Assault & Battery
WHAT IS ASSAULT AND BATTERY?
In the State of Michigan, Assault and Battery are two different and separate crimes. As defined by Michigan Law, assault is an attempt or threat to cause actual physical harm or injury to another person. An assault becomes battery, when unconsented contact is made with another person. A battery is a forceful, violent or offensive touching of the person or something closely connected with the person of another. The sentence for a conviction can range from a misdemeanor and a short-term of incarceration to multiple felonies and life in prison. Our criminal defense team has many years of experience defending individuals charged with assault and battery. It is imperative to have an experienced legal team fighting for you and your rights when charged with Assault and/or Battery.
SIMPLE ASSAULT AND BATTERY
Michigan Compiled Law § 750.81 states that: a person who assaults or batters an individual, if not other punishment is prescribed by law, is guilty of a misdemeanor punishable by:
- Up to 93 days incarceration
- Up to $500.00 in fines
- Possible probation
Simple assault and battery in Michigan is the lowest form of assault and battery charges. Generally, when the accused person is charged with simple assault and battery, the alleged victim has minimal or no visible injuries at all. Nevertheless, in Michigan a person can still be charged with assault and battery even if no injuries exist.
Sentence Enhancements for Simple Assault and Battery in Michigan:
Michigan Compiled Laws § 750.81(4) states: an individual who has previously been convicted of a prior assault and battery as prescribed in subsection (2) and (3) and is convicted of a second assault and battery is guilty of a misdemeanor punishable by imprisonment for not more than 1 year or a fine of not more than $1,000.00, or both.
Michigan Compiled Laws § 750.81(5) states: an individual who has two previous convictions of assault and battery as prescribed in subsection (2) and (3) and is convicted of a third assault and battery is guilty of a felony, punishable by imprisonment for not more than 5 years or a fine of not more than $5,000.00, or both.
Michigan Complied Law § 750.81a defines aggravated assault as an assault and battery of an individual:
- without a weapon and;
- inflicts serious or aggravated injury upon that individual;
- without intending to commit murder or to inflict great bodily harm less than murder
Aggravated assault is a misdemeanor punishable by imprisonment for not more than 1 year or a fine of not more than $1,000.00, or both.
Sentence Enhancements for Aggravated Assault in Michigan
Michigan Compiled Laws § 750.81a(3) states: an individual who commits an assault and battery in violation of subsection (2), who has one or more previous convictions, is guilty of a felony punishable by imprisonment for not more than 5 years or a fine of not more than $5,000.00, or both.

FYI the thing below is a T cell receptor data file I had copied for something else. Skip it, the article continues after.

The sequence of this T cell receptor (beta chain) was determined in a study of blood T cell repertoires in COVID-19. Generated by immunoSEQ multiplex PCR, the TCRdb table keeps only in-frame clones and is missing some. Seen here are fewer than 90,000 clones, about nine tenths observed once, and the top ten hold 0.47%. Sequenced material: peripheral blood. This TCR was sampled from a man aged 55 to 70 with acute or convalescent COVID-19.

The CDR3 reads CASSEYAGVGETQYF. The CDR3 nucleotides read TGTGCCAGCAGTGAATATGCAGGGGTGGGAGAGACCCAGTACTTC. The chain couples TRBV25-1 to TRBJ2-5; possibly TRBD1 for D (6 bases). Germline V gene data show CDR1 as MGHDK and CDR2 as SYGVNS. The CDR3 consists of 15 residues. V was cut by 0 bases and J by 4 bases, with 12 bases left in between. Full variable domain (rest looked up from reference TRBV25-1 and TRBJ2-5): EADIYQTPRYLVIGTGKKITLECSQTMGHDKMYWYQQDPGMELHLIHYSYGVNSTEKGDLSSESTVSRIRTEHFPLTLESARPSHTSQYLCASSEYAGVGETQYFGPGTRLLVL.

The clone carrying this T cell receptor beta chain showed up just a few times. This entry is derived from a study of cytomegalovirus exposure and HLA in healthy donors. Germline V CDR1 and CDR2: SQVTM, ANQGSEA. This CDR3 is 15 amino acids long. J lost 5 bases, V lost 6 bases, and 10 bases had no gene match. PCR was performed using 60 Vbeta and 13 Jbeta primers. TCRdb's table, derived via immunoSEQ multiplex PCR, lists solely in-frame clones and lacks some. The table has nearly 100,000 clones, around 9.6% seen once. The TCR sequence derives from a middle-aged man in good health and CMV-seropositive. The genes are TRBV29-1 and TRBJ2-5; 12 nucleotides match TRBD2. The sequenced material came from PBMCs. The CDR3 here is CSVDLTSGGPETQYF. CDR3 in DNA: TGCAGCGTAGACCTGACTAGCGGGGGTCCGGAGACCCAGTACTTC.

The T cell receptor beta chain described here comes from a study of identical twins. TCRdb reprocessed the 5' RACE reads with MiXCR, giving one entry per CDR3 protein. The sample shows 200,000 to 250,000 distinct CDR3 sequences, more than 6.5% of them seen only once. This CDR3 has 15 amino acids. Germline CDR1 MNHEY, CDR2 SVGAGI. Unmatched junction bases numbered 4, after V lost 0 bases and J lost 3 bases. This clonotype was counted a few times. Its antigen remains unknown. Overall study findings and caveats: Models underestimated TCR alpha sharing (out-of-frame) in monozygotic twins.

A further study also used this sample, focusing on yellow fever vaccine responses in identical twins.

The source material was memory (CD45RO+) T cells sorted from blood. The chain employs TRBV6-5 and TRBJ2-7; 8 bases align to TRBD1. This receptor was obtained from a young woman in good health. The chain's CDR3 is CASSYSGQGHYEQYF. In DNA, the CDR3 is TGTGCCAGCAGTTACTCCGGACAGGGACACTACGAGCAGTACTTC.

ASSAULT BY STRANGULATION OR SUFFOCATION
Michigan Compiled Laws § 750.84 defines assault by strangulation or suffocation in subsection (2) of the statute as intentionally impeding normal breathing or circulation of the blood by applying pressure on the throat or neck by blocking the nose or mouth of another person. To prove this charge of assault by strangulation or suffocation the prosecutor must prove, beyond a reasonable doubt, the following elements:
- That the accused committed a battery (forceful, violent, or offensive touching of another person or something closely connected with that person) on the complainant.
- That the touching must have been intended by the accused, that is, not accidental, and it must have been against the complainant’s will. (It does not matter whether or not the battery caused injury.)
- The battery was committed by strangulation or suffocation.
Assault by strangulation or suffocation is a felony punishable by imprisonment for not more than 10 years or a fine of not more than $5,000.00, or both.
CONTACT A MICHIGAN ASSAULT AND BATTERY DEFENSE ATTORNEY
Assault and battery of any type is a serious criminal charge. You deserve an experienced defense team that will review all evidence and determine the best course of action. We effectively advocate for our clients at each step of the judicial process.
The prosecution has the burden of proving the elements of assault and battery, beyond a reasonable doubt. Specifically, the prosecution must prove that you either attempted to commit a battery on the complainant or did an act that would cause a reasonable person to fear or apprehend an immediate battery. Next, the prosecution must prove that you intended either to commit a battery upon the complainant or to make the complainant reasonable fear an immediate battery. Our experienced criminal defense team will review the facts of your case and could potentially cast doubt on the prosecution’s version of events.